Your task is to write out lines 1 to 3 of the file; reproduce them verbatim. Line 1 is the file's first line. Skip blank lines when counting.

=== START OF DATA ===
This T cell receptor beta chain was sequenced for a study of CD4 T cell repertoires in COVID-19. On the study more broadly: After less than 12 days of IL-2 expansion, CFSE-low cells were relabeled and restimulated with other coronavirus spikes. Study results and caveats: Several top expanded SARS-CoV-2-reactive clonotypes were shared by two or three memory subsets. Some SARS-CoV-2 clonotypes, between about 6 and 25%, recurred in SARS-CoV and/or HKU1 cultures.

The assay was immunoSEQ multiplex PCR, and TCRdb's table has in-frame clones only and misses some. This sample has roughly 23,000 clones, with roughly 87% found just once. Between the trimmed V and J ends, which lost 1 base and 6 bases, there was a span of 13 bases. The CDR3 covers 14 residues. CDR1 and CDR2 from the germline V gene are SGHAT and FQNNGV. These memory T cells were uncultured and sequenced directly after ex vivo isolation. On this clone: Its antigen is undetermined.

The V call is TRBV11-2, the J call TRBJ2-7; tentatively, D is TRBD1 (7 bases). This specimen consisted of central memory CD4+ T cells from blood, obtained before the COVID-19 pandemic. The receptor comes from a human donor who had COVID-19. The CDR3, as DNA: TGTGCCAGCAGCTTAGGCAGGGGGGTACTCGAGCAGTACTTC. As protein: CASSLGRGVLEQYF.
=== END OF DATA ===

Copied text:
This T cell receptor beta chain was sequenced for a study of CD4 T cell repertoires in COVID-19. On the study more broadly: After less than 12 days of IL-2 expansion, CFSE-low cells were relabeled and restimulated with other coronavirus spikes. Study results and caveats: Several top expanded SARS-CoV-2-reactive clonotypes were shared by two or three memory subsets. Some SARS-CoV-2 clonotypes, between about 6 and 25%, recurred in SARS-CoV and/or HKU1 cultures.

The assay was immunoSEQ multiplex PCR, and TCRdb's table has in-frame clones only and misses some. This sample has roughly 23,000 clones, with roughly 87% found just once. Between the trimmed V and J ends, which lost 1 base and 6 bases, there was a span of 13 bases. The CDR3 covers 14 residues. CDR1 and CDR2 from the germline V gene are SGHAT and FQNNGV. These memory T cells were uncultured and sequenced directly after ex vivo isolation. On this clone: Its antigen is undetermined.

The V call is TRBV11-2, the J call TRBJ2-7; tentatively, D is TRBD1 (7 bases). This specimen consisted of central memory CD4+ T cells from blood, obtained before the COVID-19 pandemic. The receptor comes from a human donor who had COVID-19. The CDR3, as DNA: TGTGCCAGCAGCTTAGGCAGGGGGGTACTCGAGCAGTACTTC. As protein: CASSLGRGVLEQYF.